As expected, Oftel yesterday cleared the way for British Telecom to compete in Hull for the first time, although it warned BT that any competition had to be fair.
As compensation, however, Oftel recommended that Kingston be allowed to offer residential telephone lines outside its own area, and be freed to bid for a cable franchise.
Despite being available since 1991, the Hull cable franchise has never been taken up by any of the established operators.
Kingston, which is considering a stock market flotation to raise funds, would not have to lay an entirely new network. The company has announced plans to upgrade its existing network with ADSL - a technology that allows digital signals to be sent down existing copper wires.
It is far from clear whether BT will take the opportunity to go into Hull. "We are looking what commercial opportunities this might represent for us," a BT spokeswoman said yesterday. However, it is thought unlikely that the group will dig up the streets of Hull in order to build a local network.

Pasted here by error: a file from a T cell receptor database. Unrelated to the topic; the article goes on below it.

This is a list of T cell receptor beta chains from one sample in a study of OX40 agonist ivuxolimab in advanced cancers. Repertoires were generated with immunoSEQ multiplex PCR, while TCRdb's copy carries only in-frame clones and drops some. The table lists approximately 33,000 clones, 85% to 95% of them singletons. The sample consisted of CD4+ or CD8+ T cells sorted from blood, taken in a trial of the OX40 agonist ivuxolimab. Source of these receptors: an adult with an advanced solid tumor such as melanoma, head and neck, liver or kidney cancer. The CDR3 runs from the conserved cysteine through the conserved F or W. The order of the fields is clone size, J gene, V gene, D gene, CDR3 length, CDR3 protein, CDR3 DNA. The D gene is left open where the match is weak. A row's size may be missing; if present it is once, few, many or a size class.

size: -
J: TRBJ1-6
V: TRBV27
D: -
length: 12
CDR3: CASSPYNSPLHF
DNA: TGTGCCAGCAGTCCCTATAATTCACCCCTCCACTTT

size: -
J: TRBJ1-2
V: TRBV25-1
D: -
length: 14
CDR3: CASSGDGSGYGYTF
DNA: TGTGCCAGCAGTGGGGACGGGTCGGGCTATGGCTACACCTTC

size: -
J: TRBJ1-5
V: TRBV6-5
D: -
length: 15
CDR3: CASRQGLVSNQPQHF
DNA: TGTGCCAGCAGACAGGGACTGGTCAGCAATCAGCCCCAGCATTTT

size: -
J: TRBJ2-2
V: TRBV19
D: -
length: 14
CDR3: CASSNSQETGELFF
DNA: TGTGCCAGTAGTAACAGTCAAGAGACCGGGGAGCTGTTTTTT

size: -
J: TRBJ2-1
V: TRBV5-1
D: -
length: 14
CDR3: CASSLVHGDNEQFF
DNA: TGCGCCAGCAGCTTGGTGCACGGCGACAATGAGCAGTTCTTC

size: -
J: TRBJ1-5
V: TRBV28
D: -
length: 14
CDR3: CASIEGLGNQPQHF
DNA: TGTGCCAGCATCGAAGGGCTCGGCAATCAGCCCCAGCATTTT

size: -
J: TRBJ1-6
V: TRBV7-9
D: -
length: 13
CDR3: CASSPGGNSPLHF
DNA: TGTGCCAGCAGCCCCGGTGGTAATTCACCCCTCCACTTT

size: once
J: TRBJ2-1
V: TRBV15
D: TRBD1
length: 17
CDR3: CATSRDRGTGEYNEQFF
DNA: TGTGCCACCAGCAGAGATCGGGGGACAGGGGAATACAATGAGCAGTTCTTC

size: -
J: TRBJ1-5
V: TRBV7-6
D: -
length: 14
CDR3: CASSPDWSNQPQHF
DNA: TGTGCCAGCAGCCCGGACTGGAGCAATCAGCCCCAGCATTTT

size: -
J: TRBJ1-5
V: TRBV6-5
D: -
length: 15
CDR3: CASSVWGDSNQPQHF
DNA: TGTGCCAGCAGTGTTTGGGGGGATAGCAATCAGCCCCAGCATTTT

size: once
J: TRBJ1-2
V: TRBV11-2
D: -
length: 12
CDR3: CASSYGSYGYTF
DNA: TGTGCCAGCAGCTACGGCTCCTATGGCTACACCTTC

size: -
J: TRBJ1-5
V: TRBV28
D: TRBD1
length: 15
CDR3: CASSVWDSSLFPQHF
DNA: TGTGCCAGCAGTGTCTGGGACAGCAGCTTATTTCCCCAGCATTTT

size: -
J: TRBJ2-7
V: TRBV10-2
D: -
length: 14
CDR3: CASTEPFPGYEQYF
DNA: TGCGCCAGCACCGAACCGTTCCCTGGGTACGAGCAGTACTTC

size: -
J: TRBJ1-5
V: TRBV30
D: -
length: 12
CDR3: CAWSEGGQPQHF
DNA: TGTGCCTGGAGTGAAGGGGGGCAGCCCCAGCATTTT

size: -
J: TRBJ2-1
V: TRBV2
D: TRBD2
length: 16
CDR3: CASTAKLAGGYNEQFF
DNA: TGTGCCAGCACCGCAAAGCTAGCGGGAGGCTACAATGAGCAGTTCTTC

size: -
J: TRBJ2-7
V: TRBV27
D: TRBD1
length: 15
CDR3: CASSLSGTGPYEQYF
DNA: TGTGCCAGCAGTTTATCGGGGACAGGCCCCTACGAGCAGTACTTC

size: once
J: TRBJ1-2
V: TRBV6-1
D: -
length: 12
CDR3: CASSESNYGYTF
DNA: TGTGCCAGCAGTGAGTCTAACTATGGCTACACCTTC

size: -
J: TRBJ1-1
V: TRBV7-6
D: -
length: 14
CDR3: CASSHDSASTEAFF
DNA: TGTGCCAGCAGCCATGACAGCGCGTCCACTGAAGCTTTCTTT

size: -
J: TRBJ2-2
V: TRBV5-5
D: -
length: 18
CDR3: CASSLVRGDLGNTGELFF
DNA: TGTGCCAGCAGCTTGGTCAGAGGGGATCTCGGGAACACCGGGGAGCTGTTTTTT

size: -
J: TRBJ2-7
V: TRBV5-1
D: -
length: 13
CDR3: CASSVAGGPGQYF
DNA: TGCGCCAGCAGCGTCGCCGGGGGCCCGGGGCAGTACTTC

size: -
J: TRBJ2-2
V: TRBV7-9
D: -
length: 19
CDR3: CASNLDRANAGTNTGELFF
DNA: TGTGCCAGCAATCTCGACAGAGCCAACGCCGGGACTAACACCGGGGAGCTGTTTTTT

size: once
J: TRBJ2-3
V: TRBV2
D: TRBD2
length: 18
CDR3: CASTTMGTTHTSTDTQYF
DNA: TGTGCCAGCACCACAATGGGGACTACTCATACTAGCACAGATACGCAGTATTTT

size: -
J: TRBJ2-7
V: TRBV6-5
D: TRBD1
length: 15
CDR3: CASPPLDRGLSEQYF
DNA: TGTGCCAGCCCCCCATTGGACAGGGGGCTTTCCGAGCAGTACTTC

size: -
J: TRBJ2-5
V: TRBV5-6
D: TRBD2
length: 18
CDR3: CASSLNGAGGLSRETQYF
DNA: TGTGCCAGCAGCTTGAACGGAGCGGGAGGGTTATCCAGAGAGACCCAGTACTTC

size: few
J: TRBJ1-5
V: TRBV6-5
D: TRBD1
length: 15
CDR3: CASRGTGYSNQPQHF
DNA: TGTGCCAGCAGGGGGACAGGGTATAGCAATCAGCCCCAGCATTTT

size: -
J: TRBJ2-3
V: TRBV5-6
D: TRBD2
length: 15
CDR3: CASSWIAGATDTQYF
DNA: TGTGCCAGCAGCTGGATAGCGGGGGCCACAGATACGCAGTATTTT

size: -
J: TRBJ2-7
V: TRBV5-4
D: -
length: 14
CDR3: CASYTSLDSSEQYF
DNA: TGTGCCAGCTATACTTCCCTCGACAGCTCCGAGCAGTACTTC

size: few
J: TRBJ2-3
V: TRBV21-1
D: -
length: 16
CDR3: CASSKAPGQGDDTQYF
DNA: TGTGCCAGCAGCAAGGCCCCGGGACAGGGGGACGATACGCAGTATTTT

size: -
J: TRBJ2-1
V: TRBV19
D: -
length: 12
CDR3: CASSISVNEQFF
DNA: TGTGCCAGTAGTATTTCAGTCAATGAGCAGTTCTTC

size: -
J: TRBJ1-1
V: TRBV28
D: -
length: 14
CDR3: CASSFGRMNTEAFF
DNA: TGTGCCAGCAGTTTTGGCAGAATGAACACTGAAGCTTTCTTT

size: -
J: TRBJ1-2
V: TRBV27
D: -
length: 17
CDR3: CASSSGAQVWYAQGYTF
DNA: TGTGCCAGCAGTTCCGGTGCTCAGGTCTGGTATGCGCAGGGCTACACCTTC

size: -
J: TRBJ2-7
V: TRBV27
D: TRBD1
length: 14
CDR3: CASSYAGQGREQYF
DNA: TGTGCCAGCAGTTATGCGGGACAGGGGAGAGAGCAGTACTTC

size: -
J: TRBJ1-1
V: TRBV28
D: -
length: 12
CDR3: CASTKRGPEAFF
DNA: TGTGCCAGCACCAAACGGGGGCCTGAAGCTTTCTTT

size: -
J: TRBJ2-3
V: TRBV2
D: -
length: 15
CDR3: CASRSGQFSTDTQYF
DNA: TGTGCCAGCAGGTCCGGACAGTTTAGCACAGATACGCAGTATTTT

BT has been barred from competing with Kingston, which dominates the residential telephone market in the Hull area, although other operators have been free to offer services since 1991.
In a widespread consultation with Kingston customers, Oftel found that many were concerned that BT would undermine Kingston with unfair competition.
In an attempt to keep customers happy, Kingston has introduced innovations such as charging just 5.5p for every local call, no matter how long it lasts. This is likely to deter BT, which would not be allowed to match Kingston's offer if it entered the market.
Kingston, which has 170,000 customers in Hull, has been expanding outside the area for some time. The company's fast-growing Torch subsidiary has a licence to offer business telecom services across the UK.
Meanwhile, Oftel yesterday unveiled plans to charge telecom operators for telephone numbers in an attempt encourage them to use them more efficiently.
Oftel said that operators were currently using just 40 per cent of the numbers allocated to them, which led to number shortages.
The watchdog said that the move would put off future telephone code changes.